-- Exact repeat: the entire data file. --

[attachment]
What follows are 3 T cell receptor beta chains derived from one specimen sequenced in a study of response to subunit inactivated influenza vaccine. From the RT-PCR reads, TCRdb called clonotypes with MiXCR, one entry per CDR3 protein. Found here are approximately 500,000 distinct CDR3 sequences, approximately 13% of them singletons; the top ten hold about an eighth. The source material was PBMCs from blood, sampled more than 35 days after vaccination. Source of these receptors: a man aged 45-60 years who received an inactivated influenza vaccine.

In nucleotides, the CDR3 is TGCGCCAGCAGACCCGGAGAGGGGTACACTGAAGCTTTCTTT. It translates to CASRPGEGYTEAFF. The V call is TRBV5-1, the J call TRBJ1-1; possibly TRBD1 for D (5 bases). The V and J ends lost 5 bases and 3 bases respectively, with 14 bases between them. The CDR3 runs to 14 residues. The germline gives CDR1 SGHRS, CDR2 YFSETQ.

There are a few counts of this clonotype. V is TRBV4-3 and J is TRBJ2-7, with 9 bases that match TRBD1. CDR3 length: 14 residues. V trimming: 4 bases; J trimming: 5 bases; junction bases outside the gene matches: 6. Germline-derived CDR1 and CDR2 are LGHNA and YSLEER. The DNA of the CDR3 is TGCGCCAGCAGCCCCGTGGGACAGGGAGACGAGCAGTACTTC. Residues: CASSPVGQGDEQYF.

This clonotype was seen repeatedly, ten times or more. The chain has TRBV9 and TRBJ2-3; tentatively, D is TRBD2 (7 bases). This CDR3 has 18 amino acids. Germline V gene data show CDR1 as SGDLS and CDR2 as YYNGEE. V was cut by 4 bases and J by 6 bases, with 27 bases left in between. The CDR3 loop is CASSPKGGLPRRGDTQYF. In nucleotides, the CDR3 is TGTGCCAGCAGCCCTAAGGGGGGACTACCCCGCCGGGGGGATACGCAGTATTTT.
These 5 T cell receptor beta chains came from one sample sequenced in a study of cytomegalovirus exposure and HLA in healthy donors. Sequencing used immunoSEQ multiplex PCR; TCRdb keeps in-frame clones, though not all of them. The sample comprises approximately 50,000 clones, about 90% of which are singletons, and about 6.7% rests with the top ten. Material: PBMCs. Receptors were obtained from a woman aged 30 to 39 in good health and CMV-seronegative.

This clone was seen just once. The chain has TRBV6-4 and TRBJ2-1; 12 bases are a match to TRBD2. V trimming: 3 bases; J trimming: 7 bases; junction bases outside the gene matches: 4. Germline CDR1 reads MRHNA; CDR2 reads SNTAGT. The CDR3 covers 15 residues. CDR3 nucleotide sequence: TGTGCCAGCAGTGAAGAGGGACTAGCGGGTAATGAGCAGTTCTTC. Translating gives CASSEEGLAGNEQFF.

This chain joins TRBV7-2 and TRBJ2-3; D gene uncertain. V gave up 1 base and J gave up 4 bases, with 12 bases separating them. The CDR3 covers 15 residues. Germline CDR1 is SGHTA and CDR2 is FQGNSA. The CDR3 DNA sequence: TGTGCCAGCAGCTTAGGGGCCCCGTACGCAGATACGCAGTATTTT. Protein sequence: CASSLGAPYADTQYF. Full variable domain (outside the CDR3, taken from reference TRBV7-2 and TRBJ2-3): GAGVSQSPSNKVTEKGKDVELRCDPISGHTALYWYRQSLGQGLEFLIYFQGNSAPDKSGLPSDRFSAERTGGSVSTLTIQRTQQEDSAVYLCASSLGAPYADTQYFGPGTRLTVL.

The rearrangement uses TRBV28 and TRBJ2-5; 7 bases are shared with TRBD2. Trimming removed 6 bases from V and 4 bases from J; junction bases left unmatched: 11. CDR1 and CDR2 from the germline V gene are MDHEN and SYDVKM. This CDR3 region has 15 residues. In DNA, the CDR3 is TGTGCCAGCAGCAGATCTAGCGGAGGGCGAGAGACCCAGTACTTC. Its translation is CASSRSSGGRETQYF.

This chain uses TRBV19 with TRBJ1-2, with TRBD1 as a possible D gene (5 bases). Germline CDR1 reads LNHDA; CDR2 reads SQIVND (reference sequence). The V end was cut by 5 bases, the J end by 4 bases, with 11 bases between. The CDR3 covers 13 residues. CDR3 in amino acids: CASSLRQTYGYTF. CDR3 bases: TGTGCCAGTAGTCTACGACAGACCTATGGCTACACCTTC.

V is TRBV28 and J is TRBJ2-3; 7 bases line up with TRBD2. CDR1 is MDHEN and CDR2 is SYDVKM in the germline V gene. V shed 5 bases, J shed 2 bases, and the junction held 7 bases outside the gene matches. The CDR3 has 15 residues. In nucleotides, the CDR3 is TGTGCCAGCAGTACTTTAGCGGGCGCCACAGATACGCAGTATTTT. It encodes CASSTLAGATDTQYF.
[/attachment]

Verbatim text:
What follows are 3 T cell receptor beta chains derived from one specimen sequenced in a study of response to subunit inactivated influenza vaccine. From the RT-PCR reads, TCRdb called clonotypes with MiXCR, one entry per CDR3 protein. Found here are approximately 500,000 distinct CDR3 sequences, approximately 13% of them singletons; the top ten hold about an eighth. The source material was PBMCs from blood, sampled more than 35 days after vaccination. Source of these receptors: a man aged 45-60 years who received an inactivated influenza vaccine.

In nucleotides, the CDR3 is TGCGCCAGCAGACCCGGAGAGGGGTACACTGAAGCTTTCTTT. It translates to CASRPGEGYTEAFF. The V call is TRBV5-1, the J call TRBJ1-1; possibly TRBD1 for D (5 bases). The V and J ends lost 5 bases and 3 bases respectively, with 14 bases between them. The CDR3 runs to 14 residues. The germline gives CDR1 SGHRS, CDR2 YFSETQ.

There are a few counts of this clonotype. V is TRBV4-3 and J is TRBJ2-7, with 9 bases that match TRBD1. CDR3 length: 14 residues. V trimming: 4 bases; J trimming: 5 bases; junction bases outside the gene matches: 6. Germline-derived CDR1 and CDR2 are LGHNA and YSLEER. The DNA of the CDR3 is TGCGCCAGCAGCCCCGTGGGACAGGGAGACGAGCAGTACTTC. Residues: CASSPVGQGDEQYF.

This clonotype was seen repeatedly, ten times or more. The chain has TRBV9 and TRBJ2-3; tentatively, D is TRBD2 (7 bases). This CDR3 has 18 amino acids. Germline V gene data show CDR1 as SGDLS and CDR2 as YYNGEE. V was cut by 4 bases and J by 6 bases, with 27 bases left in between. The CDR3 loop is CASSPKGGLPRRGDTQYF. In nucleotides, the CDR3 is TGTGCCAGCAGCCCTAAGGGGGGACTACCCCGCCGGGGGGATACGCAGTATTTT.
These 5 T cell receptor beta chains came from one sample sequenced in a study of cytomegalovirus exposure and HLA in healthy donors. Sequencing used immunoSEQ multiplex PCR; TCRdb keeps in-frame clones, though not all of them. The sample comprises approximately 50,000 clones, about 90% of which are singletons, and about 6.7% rests with the top ten. Material: PBMCs. Receptors were obtained from a woman aged 30 to 39 in good health and CMV-seronegative.

This clone was seen just once. The chain has TRBV6-4 and TRBJ2-1; 12 bases are a match to TRBD2. V trimming: 3 bases; J trimming: 7 bases; junction bases outside the gene matches: 4. Germline CDR1 reads MRHNA; CDR2 reads SNTAGT. The CDR3 covers 15 residues. CDR3 nucleotide sequence: TGTGCCAGCAGTGAAGAGGGACTAGCGGGTAATGAGCAGTTCTTC. Translating gives CASSEEGLAGNEQFF.

This chain joins TRBV7-2 and TRBJ2-3; D gene uncertain. V gave up 1 base and J gave up 4 bases, with 12 bases separating them. The CDR3 covers 15 residues. Germline CDR1 is SGHTA and CDR2 is FQGNSA. The CDR3 DNA sequence: TGTGCCAGCAGCTTAGGGGCCCCGTACGCAGATACGCAGTATTTT. Protein sequence: CASSLGAPYADTQYF. Full variable domain (outside the CDR3, taken from reference TRBV7-2 and TRBJ2-3): GAGVSQSPSNKVTEKGKDVELRCDPISGHTALYWYRQSLGQGLEFLIYFQGNSAPDKSGLPSDRFSAERTGGSVSTLTIQRTQQEDSAVYLCASSLGAPYADTQYFGPGTRLTVL.

The rearrangement uses TRBV28 and TRBJ2-5; 7 bases are shared with TRBD2. Trimming removed 6 bases from V and 4 bases from J; junction bases left unmatched: 11. CDR1 and CDR2 from the germline V gene are MDHEN and SYDVKM. This CDR3 region has 15 residues. In DNA, the CDR3 is TGTGCCAGCAGCAGATCTAGCGGAGGGCGAGAGACCCAGTACTTC. Its translation is CASSRSSGGRETQYF.

This chain uses TRBV19 with TRBJ1-2, with TRBD1 as a possible D gene (5 bases). Germline CDR1 reads LNHDA; CDR2 reads SQIVND (reference sequence). The V end was cut by 5 bases, the J end by 4 bases, with 11 bases between. The CDR3 covers 13 residues. CDR3 in amino acids: CASSLRQTYGYTF. CDR3 bases: TGTGCCAGTAGTCTACGACAGACCTATGGCTACACCTTC.

V is TRBV28 and J is TRBJ2-3; 7 bases line up with TRBD2. CDR1 is MDHEN and CDR2 is SYDVKM in the germline V gene. V shed 5 bases, J shed 2 bases, and the junction held 7 bases outside the gene matches. The CDR3 has 15 residues. In nucleotides, the CDR3 is TGTGCCAGCAGTACTTTAGCGGGCGCCACAGATACGCAGTATTTT. It encodes CASSTLAGATDTQYF.